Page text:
European Union flags are seen outside the European Commission headquarters in Brussels, Belgium November 14, 2018.
European Union flags are seen outside the European Commission headquarters in Brussels, Belgium November 14, 2018. Reuters / FRANCOIS LENOIR

European Union leaders will wrestle on Thursday with how to reduce their reliance on Russian energy and bolster political and moral support for Ukraine in the face of Moscow's invasion, but will rebuff Kyiv's appeal for rapid accession to the bloc.

As Russia's war in Ukraine enters a third week, the EU will say "Ukraine belongs to our European family", a draft declaration showed, while the leaders are also expected to sign off on a new sanctions package that spares Russian fossil fuels.

"We will further strengthen our bonds and deepen our partnership (with Ukraine), the draft declaration states.

But such wording will disappoint President Volodymyr Zelenskiy, who has appealed to the EU to grant his country rapid membership of the bloc and to NATO to impose a no-fly zone over Ukraine's territory, a plea the Atlantic alliance has rejected.

The prospect of acclerated enlargement on the EU's eastern flank has divided member states ahead of the EU summit in the opulent Palace of Versailles, near Paris.

Latvian Prime Minister Krisjanis Karins, whose country shares a border with Russia said Ukraine should be granted EU candidacy, though he acknowledged this only marked the "beginning of a long and difficult road".

"It is important to show a clear, open door for EU membership for Ukraine, that the path is open for them to take," he told reporters.

Ex-communist countries like the Baltic states and Poland back Ukraine's bid but France, the Netherlands and others are more reluctant to suspend the regular lengthy accession process. It took Croatia, the EU's newest member, 10 years to join.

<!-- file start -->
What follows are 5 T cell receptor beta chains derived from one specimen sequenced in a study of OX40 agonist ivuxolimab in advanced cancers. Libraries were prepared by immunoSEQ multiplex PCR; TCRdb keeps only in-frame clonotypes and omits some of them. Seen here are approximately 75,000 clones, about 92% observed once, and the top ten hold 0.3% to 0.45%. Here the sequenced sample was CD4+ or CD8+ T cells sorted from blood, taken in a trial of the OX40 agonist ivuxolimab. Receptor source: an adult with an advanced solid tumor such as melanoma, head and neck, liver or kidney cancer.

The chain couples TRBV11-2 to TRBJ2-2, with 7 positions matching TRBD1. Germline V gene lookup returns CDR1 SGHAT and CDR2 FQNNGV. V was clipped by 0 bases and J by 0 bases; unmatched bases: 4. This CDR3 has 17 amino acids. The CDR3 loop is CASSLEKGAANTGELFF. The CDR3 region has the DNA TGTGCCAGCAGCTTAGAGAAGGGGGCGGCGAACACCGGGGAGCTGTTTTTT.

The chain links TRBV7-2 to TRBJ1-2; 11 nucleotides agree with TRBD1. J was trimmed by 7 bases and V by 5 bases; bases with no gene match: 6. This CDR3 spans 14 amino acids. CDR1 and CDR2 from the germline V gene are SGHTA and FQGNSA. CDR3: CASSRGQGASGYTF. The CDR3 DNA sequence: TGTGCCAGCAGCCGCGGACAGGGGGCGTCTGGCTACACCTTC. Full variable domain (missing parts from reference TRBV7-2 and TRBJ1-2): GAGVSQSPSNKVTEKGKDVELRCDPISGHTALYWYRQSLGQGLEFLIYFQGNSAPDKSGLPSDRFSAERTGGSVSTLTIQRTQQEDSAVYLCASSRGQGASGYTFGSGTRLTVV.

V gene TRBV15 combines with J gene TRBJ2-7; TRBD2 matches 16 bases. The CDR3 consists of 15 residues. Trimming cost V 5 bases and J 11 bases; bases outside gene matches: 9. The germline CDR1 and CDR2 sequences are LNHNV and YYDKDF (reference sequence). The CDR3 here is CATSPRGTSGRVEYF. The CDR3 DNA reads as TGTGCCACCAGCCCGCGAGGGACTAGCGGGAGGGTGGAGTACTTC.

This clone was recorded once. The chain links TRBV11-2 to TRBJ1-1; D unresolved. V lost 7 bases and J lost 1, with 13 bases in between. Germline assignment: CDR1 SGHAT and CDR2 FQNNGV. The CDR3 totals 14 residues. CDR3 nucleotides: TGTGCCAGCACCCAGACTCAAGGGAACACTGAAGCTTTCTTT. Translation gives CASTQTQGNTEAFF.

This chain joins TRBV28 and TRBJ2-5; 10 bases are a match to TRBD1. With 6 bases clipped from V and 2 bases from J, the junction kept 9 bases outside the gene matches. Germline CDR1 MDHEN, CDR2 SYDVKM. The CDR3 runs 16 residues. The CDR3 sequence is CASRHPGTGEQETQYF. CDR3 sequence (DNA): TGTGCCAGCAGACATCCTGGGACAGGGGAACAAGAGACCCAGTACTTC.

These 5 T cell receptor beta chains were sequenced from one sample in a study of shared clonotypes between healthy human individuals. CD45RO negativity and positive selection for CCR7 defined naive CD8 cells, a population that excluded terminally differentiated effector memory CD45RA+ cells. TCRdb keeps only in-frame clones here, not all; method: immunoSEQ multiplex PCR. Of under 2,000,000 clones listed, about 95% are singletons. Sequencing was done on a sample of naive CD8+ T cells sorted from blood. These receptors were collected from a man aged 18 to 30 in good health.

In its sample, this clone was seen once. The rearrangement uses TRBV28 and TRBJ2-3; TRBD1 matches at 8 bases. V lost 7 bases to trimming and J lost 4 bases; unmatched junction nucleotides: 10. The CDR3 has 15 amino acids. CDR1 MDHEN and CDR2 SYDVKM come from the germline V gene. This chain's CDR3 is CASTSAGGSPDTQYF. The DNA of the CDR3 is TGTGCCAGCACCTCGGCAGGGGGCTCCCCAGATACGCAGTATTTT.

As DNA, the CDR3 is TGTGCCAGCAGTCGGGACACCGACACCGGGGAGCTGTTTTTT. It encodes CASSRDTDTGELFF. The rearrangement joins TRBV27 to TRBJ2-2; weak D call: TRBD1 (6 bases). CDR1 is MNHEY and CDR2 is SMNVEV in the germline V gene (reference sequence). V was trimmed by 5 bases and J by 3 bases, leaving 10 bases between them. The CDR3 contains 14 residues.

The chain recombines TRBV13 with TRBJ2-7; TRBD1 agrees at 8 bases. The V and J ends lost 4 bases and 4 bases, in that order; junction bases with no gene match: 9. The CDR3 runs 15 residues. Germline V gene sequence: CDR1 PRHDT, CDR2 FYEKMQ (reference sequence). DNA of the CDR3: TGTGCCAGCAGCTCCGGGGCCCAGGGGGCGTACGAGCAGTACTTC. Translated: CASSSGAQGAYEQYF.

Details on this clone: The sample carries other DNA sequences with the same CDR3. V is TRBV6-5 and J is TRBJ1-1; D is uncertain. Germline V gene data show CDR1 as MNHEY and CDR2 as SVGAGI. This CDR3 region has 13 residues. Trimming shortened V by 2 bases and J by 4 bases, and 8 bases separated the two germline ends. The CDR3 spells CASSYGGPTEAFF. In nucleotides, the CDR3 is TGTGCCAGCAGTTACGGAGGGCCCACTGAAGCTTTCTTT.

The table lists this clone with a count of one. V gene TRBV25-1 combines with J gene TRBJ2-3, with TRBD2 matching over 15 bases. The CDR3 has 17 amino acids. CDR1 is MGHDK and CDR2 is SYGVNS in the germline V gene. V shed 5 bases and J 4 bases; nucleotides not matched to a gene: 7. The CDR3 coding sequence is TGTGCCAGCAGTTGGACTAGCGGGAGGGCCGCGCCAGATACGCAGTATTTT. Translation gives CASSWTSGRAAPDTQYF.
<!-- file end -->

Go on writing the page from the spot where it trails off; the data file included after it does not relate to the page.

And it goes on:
Ukraine already has agreements on free trade and on closer political and economic ties with the EU.

A senior EU diplomat said the bloc could consider integrating Ukraine into its student exchange programme and inviting it more regularly to ministerial meetings once the crisis is over.

'EUROPE'S 9/11'

Russia's invasion, launched on Feb. 24, has shattered the European security order that emerged from the ashes of World War Two and the collapse of the Soviet Union in 1991.

Moscow strongly opposes Ukraine's push to join the EU and NATO, viewing it as a threat to Russia's national security. It says its "special military operation" in Ukraine is aimed at changing its pro-Western government and "demilitarising" its smaller neighbour.

"This war in Ukraine is Europe's 9/11," Belgian Prime Minister Alexander de Croo told the daily Le Soir, a reference to the 2001 al Qaeda attacks on the United States.

In a joint phone call with Russian President Vladimir Putin before the EU summit, French and German leaders Emmanuel Macron and Olaf Scholz demanded an immediate ceasefire in Ukraine.

"Russia's war of aggression constitutes a tectonic shift in European history," EU leaders are expected to say in a joint statement, sayin the invasion leads to "growing instability, strategic competition and security threats" for the continent.

The EU has imposed unprecedented sanctions on Russia, including cutting seven Russian banks from the SWIFT transaction system, targeting Moscow ally Belarus and blacklisting Russian state officials and billionaire oligarchs close to the Kremlin.

However, while the United States has already banned Russian oil imports, EU countries disagree on a deadline for jettisoning Russian fossil fuels.

The EU still pays hundreds of millions of dollars every day to Russia, which provides more than 40% of its natural gas, more than a quarter of its oil imports and almost half of its coal. Austria, Germany, Hungary and Italy are particularly exposed.

Both sanctions and EU enlargement require unanimity among the 27 member states.